Wednesday, January 23, 2013


The Energizer Bunny, the Apple iPod, “Just do it.”, the Me Generation, Perrier, Ronald Reagan, “I Want My MTV.”,Tommy Hilfiger, “Got Milk?”, the Budweiser lizards, Netflix, “I Love New York”… 

Products become icons because of the insightful and compelling work of advertising.  Fifty years ago, advertising agencies were run by and for account executives, men in gray flannel suits.  The artists and writers – the “creatives” – worked behind the scenes, far from the client.  The art director and the writers may not have been even in the same room.  Like much else in the sixties, that changed when bold and aggressive creatives advocated for a new paradigm.  The goal was no longer to tell your customers about the five key features of your product.  Advertising now made your product integral to their self-identification.  That ultimately changed how companies saw themselves. 

Art & Copy (2009), a film by Doug Pray, is available from PBS and iTunes.  I borrowed it from the city library.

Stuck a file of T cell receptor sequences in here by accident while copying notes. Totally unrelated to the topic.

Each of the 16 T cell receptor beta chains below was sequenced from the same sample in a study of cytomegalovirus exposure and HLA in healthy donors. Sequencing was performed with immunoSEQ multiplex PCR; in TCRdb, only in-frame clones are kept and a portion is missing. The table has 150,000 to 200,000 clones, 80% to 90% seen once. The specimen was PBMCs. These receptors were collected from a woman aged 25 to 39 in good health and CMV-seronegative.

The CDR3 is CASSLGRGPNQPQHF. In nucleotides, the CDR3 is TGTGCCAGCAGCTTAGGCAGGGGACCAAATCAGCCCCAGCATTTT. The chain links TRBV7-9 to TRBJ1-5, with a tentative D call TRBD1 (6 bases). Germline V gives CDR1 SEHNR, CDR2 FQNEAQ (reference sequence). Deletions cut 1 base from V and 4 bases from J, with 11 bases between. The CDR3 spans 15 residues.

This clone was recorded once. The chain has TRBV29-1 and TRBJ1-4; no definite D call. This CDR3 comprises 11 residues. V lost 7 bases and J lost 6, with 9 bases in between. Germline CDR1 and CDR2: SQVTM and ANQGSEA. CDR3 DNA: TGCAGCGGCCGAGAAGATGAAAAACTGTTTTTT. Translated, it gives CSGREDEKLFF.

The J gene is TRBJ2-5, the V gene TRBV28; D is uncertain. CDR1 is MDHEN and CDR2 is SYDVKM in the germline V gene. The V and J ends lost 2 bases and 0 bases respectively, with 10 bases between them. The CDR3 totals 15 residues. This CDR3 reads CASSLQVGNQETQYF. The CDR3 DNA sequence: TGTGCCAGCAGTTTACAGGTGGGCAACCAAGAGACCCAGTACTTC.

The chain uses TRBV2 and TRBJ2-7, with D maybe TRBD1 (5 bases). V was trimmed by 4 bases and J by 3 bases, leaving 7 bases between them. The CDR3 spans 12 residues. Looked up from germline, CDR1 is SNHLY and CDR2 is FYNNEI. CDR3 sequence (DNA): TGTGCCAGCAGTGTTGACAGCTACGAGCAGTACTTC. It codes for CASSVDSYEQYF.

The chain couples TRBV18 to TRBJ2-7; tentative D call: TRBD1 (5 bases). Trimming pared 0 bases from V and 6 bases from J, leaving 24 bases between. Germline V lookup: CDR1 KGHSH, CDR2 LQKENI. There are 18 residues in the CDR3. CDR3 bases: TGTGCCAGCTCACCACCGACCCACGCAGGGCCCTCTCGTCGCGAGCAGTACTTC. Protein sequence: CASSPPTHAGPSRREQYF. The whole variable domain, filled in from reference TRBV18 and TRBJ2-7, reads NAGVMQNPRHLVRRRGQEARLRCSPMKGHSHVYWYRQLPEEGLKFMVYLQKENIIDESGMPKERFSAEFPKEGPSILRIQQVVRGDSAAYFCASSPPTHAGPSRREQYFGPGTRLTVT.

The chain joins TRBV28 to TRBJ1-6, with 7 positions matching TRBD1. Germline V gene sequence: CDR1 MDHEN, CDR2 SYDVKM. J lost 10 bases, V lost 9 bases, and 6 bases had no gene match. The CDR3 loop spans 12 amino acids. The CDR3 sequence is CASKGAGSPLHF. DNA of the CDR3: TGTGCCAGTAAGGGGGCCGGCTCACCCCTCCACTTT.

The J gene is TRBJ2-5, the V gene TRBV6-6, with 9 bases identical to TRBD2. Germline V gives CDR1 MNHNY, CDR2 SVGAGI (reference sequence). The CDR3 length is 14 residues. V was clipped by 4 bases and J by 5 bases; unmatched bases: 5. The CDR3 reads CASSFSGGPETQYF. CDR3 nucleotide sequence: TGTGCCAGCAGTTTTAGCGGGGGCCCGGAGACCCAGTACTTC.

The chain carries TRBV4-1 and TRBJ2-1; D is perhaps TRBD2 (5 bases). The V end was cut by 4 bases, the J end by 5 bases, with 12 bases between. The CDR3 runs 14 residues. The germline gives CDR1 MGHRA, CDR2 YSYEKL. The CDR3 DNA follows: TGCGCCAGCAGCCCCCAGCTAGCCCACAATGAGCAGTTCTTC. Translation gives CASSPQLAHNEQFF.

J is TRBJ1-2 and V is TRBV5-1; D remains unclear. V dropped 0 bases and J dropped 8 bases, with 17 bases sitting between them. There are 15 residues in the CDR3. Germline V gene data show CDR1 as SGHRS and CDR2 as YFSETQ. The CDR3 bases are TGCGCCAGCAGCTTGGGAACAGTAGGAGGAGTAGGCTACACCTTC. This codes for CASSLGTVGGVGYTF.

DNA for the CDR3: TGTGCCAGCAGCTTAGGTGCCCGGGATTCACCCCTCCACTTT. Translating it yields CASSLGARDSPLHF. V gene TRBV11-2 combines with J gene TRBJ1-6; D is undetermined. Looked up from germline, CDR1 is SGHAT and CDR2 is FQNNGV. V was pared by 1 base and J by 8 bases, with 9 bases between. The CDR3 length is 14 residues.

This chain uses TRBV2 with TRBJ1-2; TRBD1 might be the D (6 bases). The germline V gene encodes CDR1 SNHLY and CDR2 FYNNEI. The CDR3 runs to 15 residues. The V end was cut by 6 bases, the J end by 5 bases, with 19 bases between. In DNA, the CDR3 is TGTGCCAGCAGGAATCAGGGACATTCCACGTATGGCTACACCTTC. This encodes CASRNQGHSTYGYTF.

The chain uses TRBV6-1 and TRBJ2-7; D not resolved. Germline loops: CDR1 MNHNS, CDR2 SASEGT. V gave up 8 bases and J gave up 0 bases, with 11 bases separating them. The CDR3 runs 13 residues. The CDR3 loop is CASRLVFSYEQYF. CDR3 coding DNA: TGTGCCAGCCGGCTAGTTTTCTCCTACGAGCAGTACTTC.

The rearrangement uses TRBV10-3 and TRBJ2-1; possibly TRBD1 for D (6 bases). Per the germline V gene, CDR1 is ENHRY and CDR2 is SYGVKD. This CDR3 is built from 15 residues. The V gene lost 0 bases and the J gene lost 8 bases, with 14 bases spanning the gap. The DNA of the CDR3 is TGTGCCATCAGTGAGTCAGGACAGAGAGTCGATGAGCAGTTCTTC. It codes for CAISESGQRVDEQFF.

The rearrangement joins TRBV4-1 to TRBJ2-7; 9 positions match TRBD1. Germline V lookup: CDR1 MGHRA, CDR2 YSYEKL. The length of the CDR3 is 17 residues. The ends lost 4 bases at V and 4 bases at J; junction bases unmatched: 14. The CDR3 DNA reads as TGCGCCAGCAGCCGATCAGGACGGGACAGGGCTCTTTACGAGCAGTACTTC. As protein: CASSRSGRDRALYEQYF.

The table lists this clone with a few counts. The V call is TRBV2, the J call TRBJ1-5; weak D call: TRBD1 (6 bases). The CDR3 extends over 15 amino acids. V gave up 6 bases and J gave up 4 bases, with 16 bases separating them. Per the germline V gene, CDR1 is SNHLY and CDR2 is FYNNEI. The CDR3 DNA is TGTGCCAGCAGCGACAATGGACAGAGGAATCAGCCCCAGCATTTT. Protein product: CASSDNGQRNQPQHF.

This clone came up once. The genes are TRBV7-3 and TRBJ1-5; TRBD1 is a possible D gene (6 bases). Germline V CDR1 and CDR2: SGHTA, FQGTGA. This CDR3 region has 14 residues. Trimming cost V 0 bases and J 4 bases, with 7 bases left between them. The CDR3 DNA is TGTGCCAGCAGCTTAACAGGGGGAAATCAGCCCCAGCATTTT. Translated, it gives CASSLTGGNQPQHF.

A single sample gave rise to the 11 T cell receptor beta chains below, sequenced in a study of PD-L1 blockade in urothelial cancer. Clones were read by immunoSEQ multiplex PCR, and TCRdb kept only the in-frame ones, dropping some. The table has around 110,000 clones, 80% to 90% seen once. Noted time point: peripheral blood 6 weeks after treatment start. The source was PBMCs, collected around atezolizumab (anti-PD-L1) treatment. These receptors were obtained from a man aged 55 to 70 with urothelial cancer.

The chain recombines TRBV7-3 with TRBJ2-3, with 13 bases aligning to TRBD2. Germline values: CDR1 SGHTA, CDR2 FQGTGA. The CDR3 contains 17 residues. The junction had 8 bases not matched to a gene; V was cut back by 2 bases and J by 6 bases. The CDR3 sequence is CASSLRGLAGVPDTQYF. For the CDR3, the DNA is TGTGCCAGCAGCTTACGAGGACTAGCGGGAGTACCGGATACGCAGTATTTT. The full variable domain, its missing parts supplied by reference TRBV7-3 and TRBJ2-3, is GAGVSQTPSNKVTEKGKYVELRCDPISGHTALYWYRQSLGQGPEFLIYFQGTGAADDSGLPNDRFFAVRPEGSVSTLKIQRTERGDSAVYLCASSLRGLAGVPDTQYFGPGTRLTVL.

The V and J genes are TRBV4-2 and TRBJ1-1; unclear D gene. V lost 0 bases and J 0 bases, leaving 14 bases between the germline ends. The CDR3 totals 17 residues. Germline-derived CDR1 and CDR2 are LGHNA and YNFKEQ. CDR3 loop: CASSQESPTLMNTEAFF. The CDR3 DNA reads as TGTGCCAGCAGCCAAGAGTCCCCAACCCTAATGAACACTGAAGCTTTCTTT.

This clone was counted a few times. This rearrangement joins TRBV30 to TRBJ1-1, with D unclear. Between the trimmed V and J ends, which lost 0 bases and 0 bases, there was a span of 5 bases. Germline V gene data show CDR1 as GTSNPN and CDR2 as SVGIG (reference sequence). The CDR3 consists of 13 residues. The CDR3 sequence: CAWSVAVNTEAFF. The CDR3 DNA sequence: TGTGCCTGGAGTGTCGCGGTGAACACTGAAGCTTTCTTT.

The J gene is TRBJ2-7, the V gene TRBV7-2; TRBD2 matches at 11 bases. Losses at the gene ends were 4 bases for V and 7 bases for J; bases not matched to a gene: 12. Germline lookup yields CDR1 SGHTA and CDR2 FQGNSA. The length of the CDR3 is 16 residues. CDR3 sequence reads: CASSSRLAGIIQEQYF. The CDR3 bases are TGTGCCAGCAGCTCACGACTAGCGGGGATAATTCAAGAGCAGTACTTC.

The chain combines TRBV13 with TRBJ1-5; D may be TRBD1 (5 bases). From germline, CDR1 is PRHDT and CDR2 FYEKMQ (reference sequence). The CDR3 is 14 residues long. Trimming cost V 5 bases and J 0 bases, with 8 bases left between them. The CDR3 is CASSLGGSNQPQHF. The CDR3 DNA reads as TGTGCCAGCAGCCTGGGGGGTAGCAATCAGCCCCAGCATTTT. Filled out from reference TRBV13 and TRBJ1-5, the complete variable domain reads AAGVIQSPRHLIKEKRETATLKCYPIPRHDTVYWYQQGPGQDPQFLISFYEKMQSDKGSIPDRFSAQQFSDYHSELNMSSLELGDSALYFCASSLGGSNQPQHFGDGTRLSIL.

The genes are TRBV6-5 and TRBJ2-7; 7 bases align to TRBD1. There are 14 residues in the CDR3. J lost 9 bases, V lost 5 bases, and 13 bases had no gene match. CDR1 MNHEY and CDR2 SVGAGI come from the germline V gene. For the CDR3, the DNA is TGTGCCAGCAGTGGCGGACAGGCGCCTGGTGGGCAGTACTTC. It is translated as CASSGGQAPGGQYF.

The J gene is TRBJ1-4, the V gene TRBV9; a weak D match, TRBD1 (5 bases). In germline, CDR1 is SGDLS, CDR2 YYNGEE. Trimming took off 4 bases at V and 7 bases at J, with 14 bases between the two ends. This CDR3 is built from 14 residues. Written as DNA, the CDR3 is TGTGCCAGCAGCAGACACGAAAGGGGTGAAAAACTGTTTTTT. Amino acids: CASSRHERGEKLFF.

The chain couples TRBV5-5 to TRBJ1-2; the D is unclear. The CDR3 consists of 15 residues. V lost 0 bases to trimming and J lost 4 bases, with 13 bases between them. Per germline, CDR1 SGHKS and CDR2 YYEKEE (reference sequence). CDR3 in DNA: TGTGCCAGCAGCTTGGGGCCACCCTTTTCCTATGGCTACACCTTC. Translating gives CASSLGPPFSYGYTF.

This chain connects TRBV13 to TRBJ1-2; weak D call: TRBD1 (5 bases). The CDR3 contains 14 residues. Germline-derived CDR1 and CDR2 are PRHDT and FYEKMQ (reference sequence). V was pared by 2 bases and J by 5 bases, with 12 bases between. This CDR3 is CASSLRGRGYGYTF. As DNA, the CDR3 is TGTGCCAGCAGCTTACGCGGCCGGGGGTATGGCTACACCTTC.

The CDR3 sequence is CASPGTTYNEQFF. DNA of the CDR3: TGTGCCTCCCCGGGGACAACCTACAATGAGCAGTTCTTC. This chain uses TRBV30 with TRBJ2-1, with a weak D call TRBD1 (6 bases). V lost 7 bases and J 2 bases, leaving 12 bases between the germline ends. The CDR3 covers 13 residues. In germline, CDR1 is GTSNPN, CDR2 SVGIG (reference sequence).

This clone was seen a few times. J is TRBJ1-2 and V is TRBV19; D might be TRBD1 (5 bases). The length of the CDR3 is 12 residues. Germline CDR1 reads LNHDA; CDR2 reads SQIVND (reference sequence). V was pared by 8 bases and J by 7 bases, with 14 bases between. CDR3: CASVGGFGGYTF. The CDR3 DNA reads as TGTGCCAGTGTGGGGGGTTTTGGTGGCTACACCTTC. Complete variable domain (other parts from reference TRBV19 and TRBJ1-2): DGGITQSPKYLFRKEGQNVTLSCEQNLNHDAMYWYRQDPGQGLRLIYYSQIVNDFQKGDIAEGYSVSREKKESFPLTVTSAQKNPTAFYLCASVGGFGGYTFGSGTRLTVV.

“Everything that was done to launch that product is now done differently because of that product. […film editing, sound and music editing, all the production tools of print…] Every computer company on the planet does their ads on a Mac.” – Lee Clow, creator of the Macintosh “1984” ad.

Mary Wells Lawrence rebranded Braniff Airlines
and became  the first woman to paint a jetliner.
Her autobiography is A Big Life in Advertising.
Hal Riney found Crocker Bank needing to replace its aging clientele.  He hired Paul Williams to write "We've Only Just Begun." The Carpenters took it to the top of the charts. Today, it is a standard at every wedding reception. 

Also on Necessary Facts:
The Genius of Design
Start the Presses two films about typography
Documentation is Specification

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